Staying positive was a real challenge throughout the process. Going on vacation after our first real connection failed was very beneficial for us. We are very close as a married couple, so we helped each other stay anchored. We’d remind ourselves that as much as we wanted to be parents right now, every failed connection just wasn’t meant to be, and we’d have that much more time together alone.
Christmas was difficult. During Christmases, when we thought we’d have a child and gifts under the tree, it was just the two of us again. At some point, we had to adjust our mindset. We thought, “Hey, let’s just enjoy being together. Let’s store the baby stuff in the closet and just live our lives. Our life is plenty good.”
That’s exactly what we did.
Our Turn to Celebrate
One day we got the call again. An expectant mother was about a month from her due date. We talked via text and were cautiously optimistic. We had planned to talk over the phone or via video call, but we didn’t get the chance. Only about 10 days after we started talking, she let us know her due date had moved up significantly—to within a few days.
We dropped what we were doing and drove fourteen hours straight through to be there for the birth of our child, stopping only for food or gas. We each took turns driving while the other wrapped up work from the passenger’s seat.
When we were about an hour and a half away, she texted us saying she was going into labor. We were exhausted after having been on the road for so long already, but the adrenaline rush from the text got us through. We got to the hospital at about six in the morning only to find out we were in the wrong building. We ran across the parking lot to the correct building.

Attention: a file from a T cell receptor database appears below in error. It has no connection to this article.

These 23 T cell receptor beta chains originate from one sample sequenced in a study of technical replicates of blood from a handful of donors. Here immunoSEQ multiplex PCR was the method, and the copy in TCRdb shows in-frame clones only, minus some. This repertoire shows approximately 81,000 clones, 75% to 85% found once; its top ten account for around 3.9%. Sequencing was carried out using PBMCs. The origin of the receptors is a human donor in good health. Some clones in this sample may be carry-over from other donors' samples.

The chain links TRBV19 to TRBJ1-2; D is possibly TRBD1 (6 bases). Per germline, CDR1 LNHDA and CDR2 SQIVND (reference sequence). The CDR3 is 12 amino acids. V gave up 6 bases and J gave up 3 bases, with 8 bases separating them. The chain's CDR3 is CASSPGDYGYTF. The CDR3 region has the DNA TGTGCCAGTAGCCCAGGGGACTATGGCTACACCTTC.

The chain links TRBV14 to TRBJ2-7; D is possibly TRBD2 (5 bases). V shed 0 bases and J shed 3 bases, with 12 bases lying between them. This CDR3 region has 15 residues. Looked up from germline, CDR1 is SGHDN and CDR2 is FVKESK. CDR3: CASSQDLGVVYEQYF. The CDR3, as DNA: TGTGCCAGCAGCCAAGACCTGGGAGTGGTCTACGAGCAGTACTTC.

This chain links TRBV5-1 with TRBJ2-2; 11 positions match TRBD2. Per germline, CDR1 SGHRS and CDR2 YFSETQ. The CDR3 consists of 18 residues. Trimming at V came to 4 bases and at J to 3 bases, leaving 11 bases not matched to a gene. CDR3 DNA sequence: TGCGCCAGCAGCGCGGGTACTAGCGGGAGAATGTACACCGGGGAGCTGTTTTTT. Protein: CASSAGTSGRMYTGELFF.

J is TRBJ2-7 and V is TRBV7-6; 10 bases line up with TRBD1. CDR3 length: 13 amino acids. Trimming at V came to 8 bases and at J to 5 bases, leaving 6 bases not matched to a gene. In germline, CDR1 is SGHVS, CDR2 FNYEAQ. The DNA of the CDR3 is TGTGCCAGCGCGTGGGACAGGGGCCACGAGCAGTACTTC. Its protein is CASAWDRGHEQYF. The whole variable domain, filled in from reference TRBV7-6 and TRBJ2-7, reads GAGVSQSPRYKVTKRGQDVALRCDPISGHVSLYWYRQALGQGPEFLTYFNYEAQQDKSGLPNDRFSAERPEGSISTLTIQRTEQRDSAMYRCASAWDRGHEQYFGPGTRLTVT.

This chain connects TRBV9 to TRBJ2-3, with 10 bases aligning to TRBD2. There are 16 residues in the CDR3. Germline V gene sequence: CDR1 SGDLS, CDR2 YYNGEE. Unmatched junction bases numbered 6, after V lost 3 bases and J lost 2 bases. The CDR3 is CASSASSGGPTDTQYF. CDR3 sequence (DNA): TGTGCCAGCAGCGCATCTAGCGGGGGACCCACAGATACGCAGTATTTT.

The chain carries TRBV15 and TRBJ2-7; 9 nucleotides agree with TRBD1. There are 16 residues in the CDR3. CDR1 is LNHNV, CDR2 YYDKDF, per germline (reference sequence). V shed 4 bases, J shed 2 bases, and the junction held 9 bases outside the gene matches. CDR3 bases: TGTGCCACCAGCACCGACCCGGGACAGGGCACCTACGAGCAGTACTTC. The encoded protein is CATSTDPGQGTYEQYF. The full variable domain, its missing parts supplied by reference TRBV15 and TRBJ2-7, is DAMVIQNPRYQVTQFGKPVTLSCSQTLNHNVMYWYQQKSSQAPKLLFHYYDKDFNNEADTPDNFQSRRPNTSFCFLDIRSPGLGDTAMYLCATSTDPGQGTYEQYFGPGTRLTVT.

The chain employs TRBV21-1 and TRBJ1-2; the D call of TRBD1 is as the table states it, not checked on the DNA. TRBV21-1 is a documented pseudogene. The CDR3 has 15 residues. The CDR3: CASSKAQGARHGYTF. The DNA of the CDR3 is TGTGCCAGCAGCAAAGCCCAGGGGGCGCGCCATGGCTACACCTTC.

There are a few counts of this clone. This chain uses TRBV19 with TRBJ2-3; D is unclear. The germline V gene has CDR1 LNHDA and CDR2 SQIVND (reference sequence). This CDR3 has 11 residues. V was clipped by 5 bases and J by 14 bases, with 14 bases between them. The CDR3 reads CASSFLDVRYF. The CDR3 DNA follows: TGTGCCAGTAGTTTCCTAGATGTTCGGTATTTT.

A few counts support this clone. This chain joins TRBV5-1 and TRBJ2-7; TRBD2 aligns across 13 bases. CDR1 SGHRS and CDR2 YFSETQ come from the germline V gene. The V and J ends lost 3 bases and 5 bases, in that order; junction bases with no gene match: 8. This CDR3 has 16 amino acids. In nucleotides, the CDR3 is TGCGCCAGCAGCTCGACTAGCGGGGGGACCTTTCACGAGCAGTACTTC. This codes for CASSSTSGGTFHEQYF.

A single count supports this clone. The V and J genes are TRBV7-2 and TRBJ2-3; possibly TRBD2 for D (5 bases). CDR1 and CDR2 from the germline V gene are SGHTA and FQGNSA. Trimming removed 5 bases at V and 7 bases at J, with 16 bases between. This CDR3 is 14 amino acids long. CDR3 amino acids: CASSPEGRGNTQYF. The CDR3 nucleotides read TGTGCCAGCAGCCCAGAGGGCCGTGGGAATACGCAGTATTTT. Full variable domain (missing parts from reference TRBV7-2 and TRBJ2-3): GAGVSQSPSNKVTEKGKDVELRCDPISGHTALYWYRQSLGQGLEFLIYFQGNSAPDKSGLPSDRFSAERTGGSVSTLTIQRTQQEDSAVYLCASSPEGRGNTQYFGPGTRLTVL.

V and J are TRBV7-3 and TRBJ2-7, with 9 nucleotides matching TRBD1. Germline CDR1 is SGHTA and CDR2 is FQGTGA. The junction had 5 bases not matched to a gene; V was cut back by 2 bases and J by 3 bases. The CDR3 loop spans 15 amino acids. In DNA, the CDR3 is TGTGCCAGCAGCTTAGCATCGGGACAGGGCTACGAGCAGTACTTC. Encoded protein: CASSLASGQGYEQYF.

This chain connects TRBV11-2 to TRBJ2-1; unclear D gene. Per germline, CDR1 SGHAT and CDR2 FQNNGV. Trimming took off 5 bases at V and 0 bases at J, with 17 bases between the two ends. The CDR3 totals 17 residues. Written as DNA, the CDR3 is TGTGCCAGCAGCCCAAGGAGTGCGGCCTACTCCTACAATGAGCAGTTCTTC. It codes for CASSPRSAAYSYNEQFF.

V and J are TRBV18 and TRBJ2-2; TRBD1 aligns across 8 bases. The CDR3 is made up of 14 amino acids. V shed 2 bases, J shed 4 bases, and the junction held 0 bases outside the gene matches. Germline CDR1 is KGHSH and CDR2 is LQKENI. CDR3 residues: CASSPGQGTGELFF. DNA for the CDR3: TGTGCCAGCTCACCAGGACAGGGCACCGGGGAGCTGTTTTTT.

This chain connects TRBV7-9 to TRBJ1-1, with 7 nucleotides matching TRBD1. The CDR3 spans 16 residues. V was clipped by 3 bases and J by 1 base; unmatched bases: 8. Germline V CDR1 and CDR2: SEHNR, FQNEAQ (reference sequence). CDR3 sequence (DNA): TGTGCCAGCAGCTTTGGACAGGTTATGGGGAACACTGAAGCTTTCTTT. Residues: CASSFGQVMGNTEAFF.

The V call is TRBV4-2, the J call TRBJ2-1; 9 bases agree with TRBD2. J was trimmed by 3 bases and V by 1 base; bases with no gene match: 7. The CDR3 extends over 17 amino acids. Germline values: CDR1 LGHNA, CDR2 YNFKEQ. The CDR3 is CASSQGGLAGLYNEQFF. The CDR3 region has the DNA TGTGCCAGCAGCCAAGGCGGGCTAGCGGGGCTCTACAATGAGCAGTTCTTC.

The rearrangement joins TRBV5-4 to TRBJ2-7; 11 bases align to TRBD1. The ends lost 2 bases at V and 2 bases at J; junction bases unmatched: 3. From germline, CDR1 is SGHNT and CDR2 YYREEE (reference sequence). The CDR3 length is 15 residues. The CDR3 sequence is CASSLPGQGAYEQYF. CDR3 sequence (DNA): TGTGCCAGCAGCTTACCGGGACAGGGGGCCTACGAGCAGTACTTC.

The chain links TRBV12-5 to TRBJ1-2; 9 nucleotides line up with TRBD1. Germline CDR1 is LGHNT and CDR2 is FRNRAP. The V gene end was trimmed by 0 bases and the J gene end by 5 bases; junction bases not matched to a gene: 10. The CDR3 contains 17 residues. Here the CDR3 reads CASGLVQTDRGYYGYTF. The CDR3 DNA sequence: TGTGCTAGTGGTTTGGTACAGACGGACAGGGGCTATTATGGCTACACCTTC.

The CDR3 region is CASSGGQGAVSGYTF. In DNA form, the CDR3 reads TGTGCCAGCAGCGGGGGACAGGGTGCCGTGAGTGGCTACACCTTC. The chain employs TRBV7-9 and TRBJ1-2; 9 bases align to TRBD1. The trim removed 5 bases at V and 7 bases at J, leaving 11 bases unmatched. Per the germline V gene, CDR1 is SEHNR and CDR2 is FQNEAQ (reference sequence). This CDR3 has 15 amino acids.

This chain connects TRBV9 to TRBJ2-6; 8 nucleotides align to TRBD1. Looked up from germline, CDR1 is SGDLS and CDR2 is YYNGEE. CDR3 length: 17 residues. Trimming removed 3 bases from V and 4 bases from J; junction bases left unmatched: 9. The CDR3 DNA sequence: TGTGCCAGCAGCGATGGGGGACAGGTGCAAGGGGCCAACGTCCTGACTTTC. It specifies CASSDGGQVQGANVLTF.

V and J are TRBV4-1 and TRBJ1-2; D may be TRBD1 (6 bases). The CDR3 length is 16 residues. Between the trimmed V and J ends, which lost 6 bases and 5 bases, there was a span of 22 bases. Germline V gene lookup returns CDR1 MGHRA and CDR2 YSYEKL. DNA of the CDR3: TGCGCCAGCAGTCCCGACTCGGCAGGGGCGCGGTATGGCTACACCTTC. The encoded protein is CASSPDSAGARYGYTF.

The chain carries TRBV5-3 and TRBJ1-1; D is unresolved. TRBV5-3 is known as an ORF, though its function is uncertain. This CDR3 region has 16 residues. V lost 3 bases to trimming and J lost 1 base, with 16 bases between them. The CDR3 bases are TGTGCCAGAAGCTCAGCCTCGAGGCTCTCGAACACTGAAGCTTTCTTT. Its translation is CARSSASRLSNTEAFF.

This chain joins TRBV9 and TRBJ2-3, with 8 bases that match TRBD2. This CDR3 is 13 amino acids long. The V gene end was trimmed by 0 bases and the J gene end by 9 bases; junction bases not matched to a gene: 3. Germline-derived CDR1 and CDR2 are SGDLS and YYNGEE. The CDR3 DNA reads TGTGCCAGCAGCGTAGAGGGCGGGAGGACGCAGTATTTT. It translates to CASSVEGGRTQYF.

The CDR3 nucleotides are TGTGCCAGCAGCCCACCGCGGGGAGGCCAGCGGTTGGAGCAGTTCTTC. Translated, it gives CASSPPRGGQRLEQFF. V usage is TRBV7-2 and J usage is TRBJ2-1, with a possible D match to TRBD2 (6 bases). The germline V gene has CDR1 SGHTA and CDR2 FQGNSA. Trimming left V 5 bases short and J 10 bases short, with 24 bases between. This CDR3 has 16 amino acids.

A few minutes later, the hospital staff member told us someone would be down to talk to us shortly. That didn’t sound good. The next 15 minutes were the longest of our lives. Steve paced nervously around the waiting room until the text message came through. Lindsay looked at him with tears in her eyes and told him it was a girl. We hugged each other, and Steve sat down as we held hands.
When we finally arrived at the delivery room to visit the birthmother, she was holding Zoey. She said, “Do you want to hold her?” Our world changed in that instant. She was the most adorable baby we’ve ever seen. We told her we’d name her Zoey, which the birthmother loved. She wanted a closed adoption but then said it would be okay if we sent her occasional text messages with photos; we happily obliged. We hope someday Zoey can have a relationship with her birthmother. We want her to understand the courageous decision her birthmother made and to get to know her roots.
Our lives now feel surreal. We can’t believe we are finally parents and have a perfect baby girl. When we go for walks with her and our dogs, we still feel like we’re in a wonderful dream.
The adoption process has been brutal on us psychologically. We had to really pull together as a family to overcome the emotional hurdles, but we did it. We are home now, just the three of us. There will be presents under the tree at Christmas. There will be late-night feedings and tantrums, but even during those times many would consider to be low points, we will just smile and think to ourselves how lucky we are.